However, for more complicated players’ utilities the game may fail to have pure Nash equilibria. For instance, consider the compatible graph of Fig. 15. The IA behavior remains as before: maximize the number of external exchanges among the available vertices; be indifferent between the players’ evaluation of the different matchings; have a deterministic decision, this is, for any combination of the players’ strategies (internal matchings) the external exchange selected by the IA is known. In Fig. 16, we have all the possible outcomes for the game. Observe that none of these 4 possible outcomes is a Nash equilibrium and thus, no pure equilibrium exists.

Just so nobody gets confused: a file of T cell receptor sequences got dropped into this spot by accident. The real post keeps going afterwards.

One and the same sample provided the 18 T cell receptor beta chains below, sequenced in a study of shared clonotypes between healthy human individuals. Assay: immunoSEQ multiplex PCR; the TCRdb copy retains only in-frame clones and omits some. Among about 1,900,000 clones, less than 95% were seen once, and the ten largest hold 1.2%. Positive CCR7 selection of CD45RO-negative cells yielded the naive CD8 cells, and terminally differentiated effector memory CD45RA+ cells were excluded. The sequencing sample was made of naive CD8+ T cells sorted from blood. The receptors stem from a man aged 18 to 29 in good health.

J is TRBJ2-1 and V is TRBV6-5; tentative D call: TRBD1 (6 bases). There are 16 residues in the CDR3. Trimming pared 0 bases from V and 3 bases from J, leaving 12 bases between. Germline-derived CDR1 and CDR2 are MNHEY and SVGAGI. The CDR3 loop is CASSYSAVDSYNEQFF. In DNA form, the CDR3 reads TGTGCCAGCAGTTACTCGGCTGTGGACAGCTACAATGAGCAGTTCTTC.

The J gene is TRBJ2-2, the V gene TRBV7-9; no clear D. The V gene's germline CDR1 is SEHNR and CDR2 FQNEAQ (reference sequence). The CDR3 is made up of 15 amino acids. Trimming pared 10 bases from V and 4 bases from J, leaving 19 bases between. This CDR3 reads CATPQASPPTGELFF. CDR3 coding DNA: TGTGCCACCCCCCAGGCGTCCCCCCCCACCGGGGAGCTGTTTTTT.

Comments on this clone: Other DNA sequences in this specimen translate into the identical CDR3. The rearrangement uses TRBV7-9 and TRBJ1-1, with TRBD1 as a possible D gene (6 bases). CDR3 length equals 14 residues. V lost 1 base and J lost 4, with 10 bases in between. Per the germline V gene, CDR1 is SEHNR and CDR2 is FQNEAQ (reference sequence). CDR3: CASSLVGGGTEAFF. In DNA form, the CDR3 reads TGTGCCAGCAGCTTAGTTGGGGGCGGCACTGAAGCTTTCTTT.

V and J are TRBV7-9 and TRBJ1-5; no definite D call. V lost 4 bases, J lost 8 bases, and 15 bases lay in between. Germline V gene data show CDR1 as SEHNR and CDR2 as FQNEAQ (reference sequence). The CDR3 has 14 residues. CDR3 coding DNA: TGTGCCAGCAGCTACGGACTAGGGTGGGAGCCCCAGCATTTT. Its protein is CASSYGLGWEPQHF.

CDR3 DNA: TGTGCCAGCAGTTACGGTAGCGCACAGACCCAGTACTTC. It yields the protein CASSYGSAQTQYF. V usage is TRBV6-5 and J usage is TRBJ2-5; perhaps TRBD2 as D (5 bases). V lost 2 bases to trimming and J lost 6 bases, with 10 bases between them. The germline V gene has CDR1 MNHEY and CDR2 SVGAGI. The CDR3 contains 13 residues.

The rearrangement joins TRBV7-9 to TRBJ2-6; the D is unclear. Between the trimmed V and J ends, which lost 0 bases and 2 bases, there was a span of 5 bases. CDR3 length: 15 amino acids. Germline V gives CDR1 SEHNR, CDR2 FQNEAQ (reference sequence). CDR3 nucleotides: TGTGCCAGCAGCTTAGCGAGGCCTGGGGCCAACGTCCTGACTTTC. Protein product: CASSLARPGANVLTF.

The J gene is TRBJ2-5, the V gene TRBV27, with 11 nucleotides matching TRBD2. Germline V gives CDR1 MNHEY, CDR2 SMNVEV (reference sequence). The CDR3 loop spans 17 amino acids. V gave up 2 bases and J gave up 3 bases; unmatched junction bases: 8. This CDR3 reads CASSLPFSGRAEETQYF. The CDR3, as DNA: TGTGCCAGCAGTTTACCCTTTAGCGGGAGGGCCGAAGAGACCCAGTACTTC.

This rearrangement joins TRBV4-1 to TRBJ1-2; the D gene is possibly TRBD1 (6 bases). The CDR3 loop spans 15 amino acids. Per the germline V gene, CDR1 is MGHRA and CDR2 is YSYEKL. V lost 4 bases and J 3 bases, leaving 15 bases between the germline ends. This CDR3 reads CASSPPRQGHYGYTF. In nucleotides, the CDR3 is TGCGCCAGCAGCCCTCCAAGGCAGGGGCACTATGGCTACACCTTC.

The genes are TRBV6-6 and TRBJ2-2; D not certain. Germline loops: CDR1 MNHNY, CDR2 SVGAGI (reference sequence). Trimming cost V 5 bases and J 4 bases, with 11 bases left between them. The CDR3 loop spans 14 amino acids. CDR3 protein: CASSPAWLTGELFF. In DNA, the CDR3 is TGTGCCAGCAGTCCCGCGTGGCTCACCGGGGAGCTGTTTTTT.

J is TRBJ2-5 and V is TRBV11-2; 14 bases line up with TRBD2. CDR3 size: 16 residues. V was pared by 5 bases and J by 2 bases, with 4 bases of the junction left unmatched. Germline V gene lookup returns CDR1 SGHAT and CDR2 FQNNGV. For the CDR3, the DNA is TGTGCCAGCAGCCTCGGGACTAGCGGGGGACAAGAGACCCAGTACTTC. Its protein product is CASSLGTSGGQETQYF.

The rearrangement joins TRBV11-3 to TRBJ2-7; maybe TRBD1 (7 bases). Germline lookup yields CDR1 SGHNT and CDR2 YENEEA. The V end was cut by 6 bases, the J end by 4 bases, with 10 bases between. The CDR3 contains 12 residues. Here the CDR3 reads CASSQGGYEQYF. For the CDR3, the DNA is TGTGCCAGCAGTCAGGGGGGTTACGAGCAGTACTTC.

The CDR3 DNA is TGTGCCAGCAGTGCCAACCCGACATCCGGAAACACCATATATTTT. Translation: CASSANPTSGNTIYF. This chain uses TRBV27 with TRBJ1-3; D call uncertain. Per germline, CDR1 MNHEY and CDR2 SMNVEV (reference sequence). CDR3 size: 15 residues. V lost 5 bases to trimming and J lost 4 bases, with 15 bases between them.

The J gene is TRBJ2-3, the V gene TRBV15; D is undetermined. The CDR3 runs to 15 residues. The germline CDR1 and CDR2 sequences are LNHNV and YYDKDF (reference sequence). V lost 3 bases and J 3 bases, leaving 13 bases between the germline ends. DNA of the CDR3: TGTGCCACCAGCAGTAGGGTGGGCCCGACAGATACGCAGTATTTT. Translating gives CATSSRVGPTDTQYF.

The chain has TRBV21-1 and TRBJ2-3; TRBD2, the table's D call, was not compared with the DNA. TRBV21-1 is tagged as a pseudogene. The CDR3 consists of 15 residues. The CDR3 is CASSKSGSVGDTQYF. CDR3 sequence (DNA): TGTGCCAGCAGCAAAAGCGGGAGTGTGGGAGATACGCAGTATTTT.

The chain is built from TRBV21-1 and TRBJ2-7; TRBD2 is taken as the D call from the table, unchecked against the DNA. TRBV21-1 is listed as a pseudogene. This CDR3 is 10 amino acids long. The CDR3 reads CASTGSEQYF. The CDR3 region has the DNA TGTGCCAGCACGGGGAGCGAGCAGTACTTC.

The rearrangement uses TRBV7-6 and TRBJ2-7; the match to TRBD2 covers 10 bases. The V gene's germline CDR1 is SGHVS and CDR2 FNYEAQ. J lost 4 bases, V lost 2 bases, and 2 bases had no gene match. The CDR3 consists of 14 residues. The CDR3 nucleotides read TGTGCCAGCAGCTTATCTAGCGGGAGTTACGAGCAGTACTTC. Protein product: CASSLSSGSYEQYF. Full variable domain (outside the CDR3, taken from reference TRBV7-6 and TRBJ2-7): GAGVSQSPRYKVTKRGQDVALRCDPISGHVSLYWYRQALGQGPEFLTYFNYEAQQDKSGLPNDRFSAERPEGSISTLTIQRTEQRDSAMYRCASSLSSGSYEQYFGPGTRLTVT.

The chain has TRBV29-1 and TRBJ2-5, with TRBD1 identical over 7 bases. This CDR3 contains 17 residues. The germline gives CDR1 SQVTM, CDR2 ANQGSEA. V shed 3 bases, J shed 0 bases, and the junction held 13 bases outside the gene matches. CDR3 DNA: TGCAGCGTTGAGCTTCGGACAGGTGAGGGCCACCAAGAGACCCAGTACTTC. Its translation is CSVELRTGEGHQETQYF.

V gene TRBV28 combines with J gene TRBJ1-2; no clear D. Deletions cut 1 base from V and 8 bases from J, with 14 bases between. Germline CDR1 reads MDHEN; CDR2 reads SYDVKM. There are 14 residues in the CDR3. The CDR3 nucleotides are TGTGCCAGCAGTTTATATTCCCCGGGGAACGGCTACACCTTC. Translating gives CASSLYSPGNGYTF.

Fig. 15

The players’ utility of each matching is given by the numbers in the edges: player A value is in red and player B value in green

Fig. 16

\(U^A\) and \(U^B\) are player A and B utilities, respectively

Another extension in this context is to Bayesian games. In this case, the players would not know their opponents evaluations/utilities for the exchanges. Under this incomplete information scenario, it would be interesting to explore how the players can build believes about the opponents’ objectives by repeatedly observing the game outcomes and, thus, use them to compute (Bayesian) equilibria.

Increase number of players to\(N>2\). Extending our results about the existence of a NE and a SWE dominating it is immediate. Let \(\lbrace 1,2, \ldots , N \rbrace \) be the set of players. Then, (by extending our notation in an obvious way)
$$\begin{aligned} {\varPhi }(M^1,M^2,\ldots ,M^N)=\sum _{P=1}^N 2 \vert M^P \vert + \vert M^I(M^1,M^2, \ldots ,M^N)\vert \end{aligned}$$